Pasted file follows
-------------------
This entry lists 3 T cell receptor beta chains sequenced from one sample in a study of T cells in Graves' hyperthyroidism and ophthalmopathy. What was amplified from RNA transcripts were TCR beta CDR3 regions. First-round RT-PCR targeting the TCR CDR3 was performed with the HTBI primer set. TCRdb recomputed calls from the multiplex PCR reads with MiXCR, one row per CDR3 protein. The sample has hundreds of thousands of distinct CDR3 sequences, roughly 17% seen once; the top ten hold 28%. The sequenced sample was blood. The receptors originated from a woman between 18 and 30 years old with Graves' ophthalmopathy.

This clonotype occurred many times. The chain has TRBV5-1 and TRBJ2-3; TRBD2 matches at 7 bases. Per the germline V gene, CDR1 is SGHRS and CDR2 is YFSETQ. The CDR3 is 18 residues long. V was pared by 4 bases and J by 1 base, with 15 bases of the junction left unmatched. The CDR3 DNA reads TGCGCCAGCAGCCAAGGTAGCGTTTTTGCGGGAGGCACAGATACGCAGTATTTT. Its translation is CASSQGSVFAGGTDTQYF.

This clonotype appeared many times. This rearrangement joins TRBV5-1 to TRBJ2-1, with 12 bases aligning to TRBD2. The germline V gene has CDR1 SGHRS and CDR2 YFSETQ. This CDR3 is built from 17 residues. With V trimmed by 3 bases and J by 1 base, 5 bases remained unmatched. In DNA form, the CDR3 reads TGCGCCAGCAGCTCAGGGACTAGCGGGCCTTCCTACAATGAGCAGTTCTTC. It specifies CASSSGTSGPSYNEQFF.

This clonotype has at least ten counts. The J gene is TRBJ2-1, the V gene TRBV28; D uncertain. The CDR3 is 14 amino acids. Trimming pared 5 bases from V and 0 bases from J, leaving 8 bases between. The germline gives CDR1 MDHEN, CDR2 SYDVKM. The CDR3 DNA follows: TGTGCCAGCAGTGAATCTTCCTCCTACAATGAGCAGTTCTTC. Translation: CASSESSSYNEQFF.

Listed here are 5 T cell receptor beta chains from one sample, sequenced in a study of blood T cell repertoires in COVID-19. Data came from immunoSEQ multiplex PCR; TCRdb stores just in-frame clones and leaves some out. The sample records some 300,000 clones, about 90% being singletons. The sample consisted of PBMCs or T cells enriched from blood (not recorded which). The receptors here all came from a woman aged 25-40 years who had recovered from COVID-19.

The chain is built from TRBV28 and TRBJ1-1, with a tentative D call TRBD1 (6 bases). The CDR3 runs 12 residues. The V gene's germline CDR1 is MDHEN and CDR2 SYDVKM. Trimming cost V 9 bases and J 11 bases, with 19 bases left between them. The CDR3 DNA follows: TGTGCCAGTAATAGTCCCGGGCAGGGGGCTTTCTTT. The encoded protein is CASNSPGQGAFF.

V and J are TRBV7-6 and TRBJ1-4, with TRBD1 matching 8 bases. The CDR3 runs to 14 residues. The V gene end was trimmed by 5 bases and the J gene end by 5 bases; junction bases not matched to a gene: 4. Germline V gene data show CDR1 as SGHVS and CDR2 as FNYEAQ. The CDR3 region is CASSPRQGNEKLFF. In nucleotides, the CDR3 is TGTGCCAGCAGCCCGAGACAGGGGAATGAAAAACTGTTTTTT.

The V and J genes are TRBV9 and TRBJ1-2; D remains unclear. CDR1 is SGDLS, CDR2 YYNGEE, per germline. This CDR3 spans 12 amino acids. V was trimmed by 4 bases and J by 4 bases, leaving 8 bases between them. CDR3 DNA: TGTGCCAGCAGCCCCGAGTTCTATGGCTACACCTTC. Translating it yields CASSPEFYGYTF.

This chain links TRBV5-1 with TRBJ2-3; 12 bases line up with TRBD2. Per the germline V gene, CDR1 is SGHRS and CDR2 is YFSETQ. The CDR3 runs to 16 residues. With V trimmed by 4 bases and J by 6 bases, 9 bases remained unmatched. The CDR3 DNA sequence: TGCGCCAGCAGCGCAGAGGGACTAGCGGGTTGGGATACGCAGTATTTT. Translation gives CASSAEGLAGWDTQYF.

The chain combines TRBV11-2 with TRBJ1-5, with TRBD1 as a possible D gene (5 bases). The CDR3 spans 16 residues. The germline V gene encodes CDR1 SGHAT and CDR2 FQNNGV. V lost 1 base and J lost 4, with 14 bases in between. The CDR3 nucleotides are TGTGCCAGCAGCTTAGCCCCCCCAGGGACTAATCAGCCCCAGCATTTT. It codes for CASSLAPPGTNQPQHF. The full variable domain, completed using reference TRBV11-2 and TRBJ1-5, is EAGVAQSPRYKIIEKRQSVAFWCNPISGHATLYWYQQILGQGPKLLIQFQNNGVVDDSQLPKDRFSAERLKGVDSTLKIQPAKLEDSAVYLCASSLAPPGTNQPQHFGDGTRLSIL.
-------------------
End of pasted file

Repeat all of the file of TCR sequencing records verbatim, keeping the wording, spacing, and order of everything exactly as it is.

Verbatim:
This entry lists 3 T cell receptor beta chains sequenced from one sample in a study of T cells in Graves' hyperthyroidism and ophthalmopathy. What was amplified from RNA transcripts were TCR beta CDR3 regions. First-round RT-PCR targeting the TCR CDR3 was performed with the HTBI primer set. TCRdb recomputed calls from the multiplex PCR reads with MiXCR, one row per CDR3 protein. The sample has hundreds of thousands of distinct CDR3 sequences, roughly 17% seen once; the top ten hold 28%. The sequenced sample was blood. The receptors originated from a woman between 18 and 30 years old with Graves' ophthalmopathy.

This clonotype occurred many times. The chain has TRBV5-1 and TRBJ2-3; TRBD2 matches at 7 bases. Per the germline V gene, CDR1 is SGHRS and CDR2 is YFSETQ. The CDR3 is 18 residues long. V was pared by 4 bases and J by 1 base, with 15 bases of the junction left unmatched. The CDR3 DNA reads TGCGCCAGCAGCCAAGGTAGCGTTTTTGCGGGAGGCACAGATACGCAGTATTTT. Its translation is CASSQGSVFAGGTDTQYF.

This clonotype appeared many times. This rearrangement joins TRBV5-1 to TRBJ2-1, with 12 bases aligning to TRBD2. The germline V gene has CDR1 SGHRS and CDR2 YFSETQ. This CDR3 is built from 17 residues. With V trimmed by 3 bases and J by 1 base, 5 bases remained unmatched. In DNA form, the CDR3 reads TGCGCCAGCAGCTCAGGGACTAGCGGGCCTTCCTACAATGAGCAGTTCTTC. It specifies CASSSGTSGPSYNEQFF.

This clonotype has at least ten counts. The J gene is TRBJ2-1, the V gene TRBV28; D uncertain. The CDR3 is 14 amino acids. Trimming pared 5 bases from V and 0 bases from J, leaving 8 bases between. The germline gives CDR1 MDHEN, CDR2 SYDVKM. The CDR3 DNA follows: TGTGCCAGCAGTGAATCTTCCTCCTACAATGAGCAGTTCTTC. Translation: CASSESSSYNEQFF.

Listed here are 5 T cell receptor beta chains from one sample, sequenced in a study of blood T cell repertoires in COVID-19. Data came from immunoSEQ multiplex PCR; TCRdb stores just in-frame clones and leaves some out. The sample records some 300,000 clones, about 90% being singletons. The sample consisted of PBMCs or T cells enriched from blood (not recorded which). The receptors here all came from a woman aged 25-40 years who had recovered from COVID-19.

The chain is built from TRBV28 and TRBJ1-1, with a tentative D call TRBD1 (6 bases). The CDR3 runs 12 residues. The V gene's germline CDR1 is MDHEN and CDR2 SYDVKM. Trimming cost V 9 bases and J 11 bases, with 19 bases left between them. The CDR3 DNA follows: TGTGCCAGTAATAGTCCCGGGCAGGGGGCTTTCTTT. The encoded protein is CASNSPGQGAFF.

V and J are TRBV7-6 and TRBJ1-4, with TRBD1 matching 8 bases. The CDR3 runs to 14 residues. The V gene end was trimmed by 5 bases and the J gene end by 5 bases; junction bases not matched to a gene: 4. Germline V gene data show CDR1 as SGHVS and CDR2 as FNYEAQ. The CDR3 region is CASSPRQGNEKLFF. In nucleotides, the CDR3 is TGTGCCAGCAGCCCGAGACAGGGGAATGAAAAACTGTTTTTT.

The V and J genes are TRBV9 and TRBJ1-2; D remains unclear. CDR1 is SGDLS, CDR2 YYNGEE, per germline. This CDR3 spans 12 amino acids. V was trimmed by 4 bases and J by 4 bases, leaving 8 bases between them. CDR3 DNA: TGTGCCAGCAGCCCCGAGTTCTATGGCTACACCTTC. Translating it yields CASSPEFYGYTF.

This chain links TRBV5-1 with TRBJ2-3; 12 bases line up with TRBD2. Per the germline V gene, CDR1 is SGHRS and CDR2 is YFSETQ. The CDR3 runs to 16 residues. With V trimmed by 4 bases and J by 6 bases, 9 bases remained unmatched. The CDR3 DNA sequence: TGCGCCAGCAGCGCAGAGGGACTAGCGGGTTGGGATACGCAGTATTTT. Translation gives CASSAEGLAGWDTQYF.

The chain combines TRBV11-2 with TRBJ1-5, with TRBD1 as a possible D gene (5 bases). The CDR3 spans 16 residues. The germline V gene encodes CDR1 SGHAT and CDR2 FQNNGV. V lost 1 base and J lost 4, with 14 bases in between. The CDR3 nucleotides are TGTGCCAGCAGCTTAGCCCCCCCAGGGACTAATCAGCCCCAGCATTTT. It codes for CASSLAPPGTNQPQHF. The full variable domain, completed using reference TRBV11-2 and TRBJ1-5, is EAGVAQSPRYKIIEKRQSVAFWCNPISGHATLYWYQQILGQGPKLLIQFQNNGVVDDSQLPKDRFSAERLKGVDSTLKIQPAKLEDSAVYLCASSLAPPGTNQPQHFGDGTRLSIL.